Icing tests completed on a modified CFM International (CFMI) CFM56-3 in the US Air Force's McKinley Climatic Laboratory at Eglin AFB, Florida, have cleared the way for deliveries in July of core upgrade, or time on wing (TOW), kits to launch customer Southwest Airlines for its Boeing 737 Classics.
Warm winter weather had prevented CFMI from completing the icing tests as scheduled by January at General Electric's Peebles site in Ohio.
To avoid looming delivery delays, CFMI contacted the McKinley Climatic Laboratory, and test engineers worked to develop a portable test rig that would generate the appropriate amount of icing.
Peebles test engineers rigged a portable icing system in under three months that was transported to Eglin by road. The system included a spare wind generator from Peebles and a spray rig to produce a ground fog of 1g/m3 and a particle size of 15µm at temperatures down to -12°C (10°F) or lower. "We have never run an icing cloud this heavy and this fast in this facility," says McKinley test engineer Dwayne Bell.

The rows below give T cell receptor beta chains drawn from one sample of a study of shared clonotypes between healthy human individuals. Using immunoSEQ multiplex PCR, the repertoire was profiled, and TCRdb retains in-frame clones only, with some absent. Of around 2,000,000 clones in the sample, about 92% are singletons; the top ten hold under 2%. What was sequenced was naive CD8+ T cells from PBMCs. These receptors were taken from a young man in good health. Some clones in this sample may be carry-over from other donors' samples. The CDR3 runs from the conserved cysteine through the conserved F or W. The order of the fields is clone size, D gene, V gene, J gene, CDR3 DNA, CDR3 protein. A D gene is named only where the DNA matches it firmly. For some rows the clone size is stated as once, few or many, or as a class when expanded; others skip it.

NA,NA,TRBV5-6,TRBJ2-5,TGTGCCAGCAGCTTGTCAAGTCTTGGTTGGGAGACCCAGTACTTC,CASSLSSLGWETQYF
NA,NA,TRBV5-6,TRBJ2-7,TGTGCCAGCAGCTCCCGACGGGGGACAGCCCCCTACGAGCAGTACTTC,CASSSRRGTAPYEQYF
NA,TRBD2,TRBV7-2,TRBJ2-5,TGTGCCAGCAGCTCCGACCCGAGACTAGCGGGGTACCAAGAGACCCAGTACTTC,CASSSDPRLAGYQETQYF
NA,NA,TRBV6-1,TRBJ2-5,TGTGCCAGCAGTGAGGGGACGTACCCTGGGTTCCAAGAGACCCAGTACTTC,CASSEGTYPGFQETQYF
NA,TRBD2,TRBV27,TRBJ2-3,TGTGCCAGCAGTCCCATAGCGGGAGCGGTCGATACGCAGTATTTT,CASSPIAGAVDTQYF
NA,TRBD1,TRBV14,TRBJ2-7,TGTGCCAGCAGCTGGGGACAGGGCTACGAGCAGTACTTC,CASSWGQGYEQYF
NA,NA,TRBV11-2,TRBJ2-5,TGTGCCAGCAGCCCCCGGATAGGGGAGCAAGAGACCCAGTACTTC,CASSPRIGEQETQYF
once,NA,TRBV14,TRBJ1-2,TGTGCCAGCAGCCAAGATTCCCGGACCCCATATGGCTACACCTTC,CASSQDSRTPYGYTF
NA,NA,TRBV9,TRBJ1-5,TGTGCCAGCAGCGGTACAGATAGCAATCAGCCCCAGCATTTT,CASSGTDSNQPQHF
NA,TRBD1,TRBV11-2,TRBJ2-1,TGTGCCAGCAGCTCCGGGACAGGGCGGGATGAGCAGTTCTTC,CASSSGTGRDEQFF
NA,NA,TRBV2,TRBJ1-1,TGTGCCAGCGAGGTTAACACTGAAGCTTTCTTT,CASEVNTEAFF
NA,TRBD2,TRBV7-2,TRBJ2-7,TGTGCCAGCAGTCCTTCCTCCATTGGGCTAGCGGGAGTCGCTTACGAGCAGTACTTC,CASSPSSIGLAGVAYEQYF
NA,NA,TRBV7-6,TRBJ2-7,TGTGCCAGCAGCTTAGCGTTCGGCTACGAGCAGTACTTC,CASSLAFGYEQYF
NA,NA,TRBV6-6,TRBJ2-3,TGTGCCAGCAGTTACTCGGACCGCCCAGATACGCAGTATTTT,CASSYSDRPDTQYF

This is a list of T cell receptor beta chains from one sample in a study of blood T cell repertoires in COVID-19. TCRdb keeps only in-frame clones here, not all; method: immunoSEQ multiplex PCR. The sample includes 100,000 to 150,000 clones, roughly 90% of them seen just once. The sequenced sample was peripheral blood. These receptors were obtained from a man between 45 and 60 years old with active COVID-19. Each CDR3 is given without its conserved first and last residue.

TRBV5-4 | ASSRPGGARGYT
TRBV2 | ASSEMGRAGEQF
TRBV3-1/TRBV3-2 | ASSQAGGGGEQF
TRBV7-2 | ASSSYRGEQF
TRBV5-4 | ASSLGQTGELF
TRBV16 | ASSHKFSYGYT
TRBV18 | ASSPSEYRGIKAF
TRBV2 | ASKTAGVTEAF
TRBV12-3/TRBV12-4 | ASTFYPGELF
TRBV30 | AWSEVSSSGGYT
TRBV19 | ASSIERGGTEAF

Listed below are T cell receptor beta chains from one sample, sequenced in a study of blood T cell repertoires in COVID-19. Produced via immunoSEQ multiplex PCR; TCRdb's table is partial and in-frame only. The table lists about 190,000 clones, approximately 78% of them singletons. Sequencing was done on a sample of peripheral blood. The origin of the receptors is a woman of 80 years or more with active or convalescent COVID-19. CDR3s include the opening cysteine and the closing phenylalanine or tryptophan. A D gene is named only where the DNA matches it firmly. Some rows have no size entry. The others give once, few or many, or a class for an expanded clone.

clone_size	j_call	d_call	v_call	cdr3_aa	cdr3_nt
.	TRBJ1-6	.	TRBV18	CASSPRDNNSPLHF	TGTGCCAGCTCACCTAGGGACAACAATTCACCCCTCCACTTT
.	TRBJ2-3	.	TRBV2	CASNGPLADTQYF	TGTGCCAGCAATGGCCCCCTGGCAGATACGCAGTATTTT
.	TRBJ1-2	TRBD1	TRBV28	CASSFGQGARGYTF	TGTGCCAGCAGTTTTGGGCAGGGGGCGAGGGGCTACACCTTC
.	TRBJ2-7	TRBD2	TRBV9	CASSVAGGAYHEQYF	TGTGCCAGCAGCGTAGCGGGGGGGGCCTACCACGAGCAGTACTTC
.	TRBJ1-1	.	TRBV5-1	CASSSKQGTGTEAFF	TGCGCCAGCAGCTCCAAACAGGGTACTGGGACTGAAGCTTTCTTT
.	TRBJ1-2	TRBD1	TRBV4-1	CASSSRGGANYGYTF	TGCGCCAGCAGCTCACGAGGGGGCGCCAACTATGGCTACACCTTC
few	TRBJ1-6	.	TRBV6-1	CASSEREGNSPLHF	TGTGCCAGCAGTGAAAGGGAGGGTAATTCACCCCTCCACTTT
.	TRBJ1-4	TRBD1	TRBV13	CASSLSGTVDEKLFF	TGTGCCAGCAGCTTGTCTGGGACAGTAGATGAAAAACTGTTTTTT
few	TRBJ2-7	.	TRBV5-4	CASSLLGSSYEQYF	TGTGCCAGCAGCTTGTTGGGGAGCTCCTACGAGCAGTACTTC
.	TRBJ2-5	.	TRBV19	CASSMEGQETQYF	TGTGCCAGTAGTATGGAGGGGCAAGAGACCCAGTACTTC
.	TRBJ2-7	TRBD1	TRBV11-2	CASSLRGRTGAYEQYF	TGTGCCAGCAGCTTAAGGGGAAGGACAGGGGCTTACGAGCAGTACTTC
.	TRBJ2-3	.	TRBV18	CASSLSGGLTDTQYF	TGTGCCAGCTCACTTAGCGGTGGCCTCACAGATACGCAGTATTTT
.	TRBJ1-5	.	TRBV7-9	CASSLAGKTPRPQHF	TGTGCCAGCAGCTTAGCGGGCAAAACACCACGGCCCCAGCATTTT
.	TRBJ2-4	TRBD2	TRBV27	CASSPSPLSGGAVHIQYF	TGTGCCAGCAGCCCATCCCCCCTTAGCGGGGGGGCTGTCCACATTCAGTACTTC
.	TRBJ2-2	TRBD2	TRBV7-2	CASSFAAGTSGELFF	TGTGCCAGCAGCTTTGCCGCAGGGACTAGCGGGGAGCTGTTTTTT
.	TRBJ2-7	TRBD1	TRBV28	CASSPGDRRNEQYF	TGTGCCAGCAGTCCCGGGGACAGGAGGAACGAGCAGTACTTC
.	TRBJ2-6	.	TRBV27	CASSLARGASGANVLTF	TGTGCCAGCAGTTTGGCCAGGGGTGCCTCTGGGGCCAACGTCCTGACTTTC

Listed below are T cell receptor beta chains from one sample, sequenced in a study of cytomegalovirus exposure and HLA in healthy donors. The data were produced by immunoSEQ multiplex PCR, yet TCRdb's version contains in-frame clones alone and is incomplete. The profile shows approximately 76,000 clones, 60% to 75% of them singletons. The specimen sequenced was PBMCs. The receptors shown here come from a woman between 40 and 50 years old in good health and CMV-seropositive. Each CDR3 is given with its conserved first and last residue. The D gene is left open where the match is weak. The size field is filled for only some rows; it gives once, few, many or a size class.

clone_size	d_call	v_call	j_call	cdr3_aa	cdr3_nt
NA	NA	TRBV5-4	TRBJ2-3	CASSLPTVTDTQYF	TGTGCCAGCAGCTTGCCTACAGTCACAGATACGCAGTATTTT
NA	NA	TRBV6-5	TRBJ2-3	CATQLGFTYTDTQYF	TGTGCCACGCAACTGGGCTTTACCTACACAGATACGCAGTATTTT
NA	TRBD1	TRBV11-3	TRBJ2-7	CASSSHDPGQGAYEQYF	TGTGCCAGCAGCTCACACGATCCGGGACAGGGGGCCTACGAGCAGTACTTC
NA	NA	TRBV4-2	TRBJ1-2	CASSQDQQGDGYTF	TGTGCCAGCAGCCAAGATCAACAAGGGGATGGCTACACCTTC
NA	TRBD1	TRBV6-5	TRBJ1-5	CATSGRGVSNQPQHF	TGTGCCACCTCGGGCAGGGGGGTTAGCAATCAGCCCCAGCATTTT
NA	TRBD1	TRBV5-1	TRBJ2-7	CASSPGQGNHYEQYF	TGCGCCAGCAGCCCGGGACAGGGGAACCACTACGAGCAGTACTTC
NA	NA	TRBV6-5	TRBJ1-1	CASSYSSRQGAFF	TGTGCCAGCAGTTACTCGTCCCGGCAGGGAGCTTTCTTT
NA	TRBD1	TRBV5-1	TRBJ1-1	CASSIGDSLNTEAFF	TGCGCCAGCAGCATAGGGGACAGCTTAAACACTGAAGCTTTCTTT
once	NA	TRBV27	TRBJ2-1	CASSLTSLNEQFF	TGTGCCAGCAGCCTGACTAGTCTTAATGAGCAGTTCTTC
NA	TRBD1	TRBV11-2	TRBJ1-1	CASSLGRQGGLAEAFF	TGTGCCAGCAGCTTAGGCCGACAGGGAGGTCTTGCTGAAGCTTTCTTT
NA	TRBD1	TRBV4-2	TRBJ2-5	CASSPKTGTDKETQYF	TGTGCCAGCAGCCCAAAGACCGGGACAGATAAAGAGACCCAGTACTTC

Using data from the tests, CFMI now plans to have the kit certificated by early June and to "be in a position by July to deliver the first kits", says CFM56 upgrades model engineer Kirk Montgomery.
Production of initial kits is set to begin next month. Deliveries of up to eight a month are scheduled, with 50 kits due for handover this year. Southwest, which so far is the only customer for the TOW kits, has ordered 300 at a cost of around $1 million each. CFMI, which says the upgrade saves up to 1% specific fuel consumption per engine per year, estimates a market for around 1,000 CFM56-3 engines, or around 25% of the world fleet.
The kit, which is fitted into the engine core during major overhaul, increases exhaust gas temperature margins by an average of 15°C and results in up to 1,400 additional cycles or "an extra year on wing", says Montgomery. CFMI hopes to use the certification test work on the -3 TOW to help smooth the way for the forthcoming CFM56-5C/P upgrade for the Airbus A340 Enhanced.
Source: Flight International